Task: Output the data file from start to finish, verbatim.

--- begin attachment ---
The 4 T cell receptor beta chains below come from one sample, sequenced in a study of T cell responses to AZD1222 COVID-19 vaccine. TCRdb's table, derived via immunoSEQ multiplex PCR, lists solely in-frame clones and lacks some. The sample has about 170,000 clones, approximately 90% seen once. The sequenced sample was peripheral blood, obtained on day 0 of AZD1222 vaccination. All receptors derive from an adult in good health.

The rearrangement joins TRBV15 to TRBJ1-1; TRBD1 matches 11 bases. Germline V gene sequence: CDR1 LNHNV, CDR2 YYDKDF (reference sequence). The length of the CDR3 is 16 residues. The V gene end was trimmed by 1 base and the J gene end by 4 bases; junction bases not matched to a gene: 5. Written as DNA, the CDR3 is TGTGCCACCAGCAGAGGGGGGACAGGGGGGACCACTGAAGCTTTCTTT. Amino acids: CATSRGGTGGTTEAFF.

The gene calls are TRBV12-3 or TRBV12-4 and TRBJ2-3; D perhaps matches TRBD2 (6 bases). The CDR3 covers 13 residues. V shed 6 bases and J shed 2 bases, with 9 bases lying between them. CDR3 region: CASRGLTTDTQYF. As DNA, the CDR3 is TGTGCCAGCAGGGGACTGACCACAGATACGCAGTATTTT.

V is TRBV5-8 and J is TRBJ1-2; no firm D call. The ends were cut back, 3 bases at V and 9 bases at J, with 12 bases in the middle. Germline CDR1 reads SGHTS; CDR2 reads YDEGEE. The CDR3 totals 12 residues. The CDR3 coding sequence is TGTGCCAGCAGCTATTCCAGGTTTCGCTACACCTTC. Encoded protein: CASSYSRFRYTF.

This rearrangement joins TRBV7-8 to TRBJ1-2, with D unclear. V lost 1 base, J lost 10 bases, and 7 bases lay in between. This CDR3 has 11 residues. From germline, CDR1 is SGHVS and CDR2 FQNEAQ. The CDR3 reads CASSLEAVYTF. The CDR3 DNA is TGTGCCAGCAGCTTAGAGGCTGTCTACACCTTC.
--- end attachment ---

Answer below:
The 4 T cell receptor beta chains below come from one sample, sequenced in a study of T cell responses to AZD1222 COVID-19 vaccine. TCRdb's table, derived via immunoSEQ multiplex PCR, lists solely in-frame clones and lacks some. The sample has about 170,000 clones, approximately 90% seen once. The sequenced sample was peripheral blood, obtained on day 0 of AZD1222 vaccination. All receptors derive from an adult in good health.

The rearrangement joins TRBV15 to TRBJ1-1; TRBD1 matches 11 bases. Germline V gene sequence: CDR1 LNHNV, CDR2 YYDKDF (reference sequence). The length of the CDR3 is 16 residues. The V gene end was trimmed by 1 base and the J gene end by 4 bases; junction bases not matched to a gene: 5. Written as DNA, the CDR3 is TGTGCCACCAGCAGAGGGGGGACAGGGGGGACCACTGAAGCTTTCTTT. Amino acids: CATSRGGTGGTTEAFF.

The gene calls are TRBV12-3 or TRBV12-4 and TRBJ2-3; D perhaps matches TRBD2 (6 bases). The CDR3 covers 13 residues. V shed 6 bases and J shed 2 bases, with 9 bases lying between them. CDR3 region: CASRGLTTDTQYF. As DNA, the CDR3 is TGTGCCAGCAGGGGACTGACCACAGATACGCAGTATTTT.

V is TRBV5-8 and J is TRBJ1-2; no firm D call. The ends were cut back, 3 bases at V and 9 bases at J, with 12 bases in the middle. Germline CDR1 reads SGHTS; CDR2 reads YDEGEE. The CDR3 totals 12 residues. The CDR3 coding sequence is TGTGCCAGCAGCTATTCCAGGTTTCGCTACACCTTC. Encoded protein: CASSYSRFRYTF.

This rearrangement joins TRBV7-8 to TRBJ1-2, with D unclear. V lost 1 base, J lost 10 bases, and 7 bases lay in between. This CDR3 has 11 residues. From germline, CDR1 is SGHVS and CDR2 FQNEAQ. The CDR3 reads CASSLEAVYTF. The CDR3 DNA is TGTGCCAGCAGCTTAGAGGCTGTCTACACCTTC.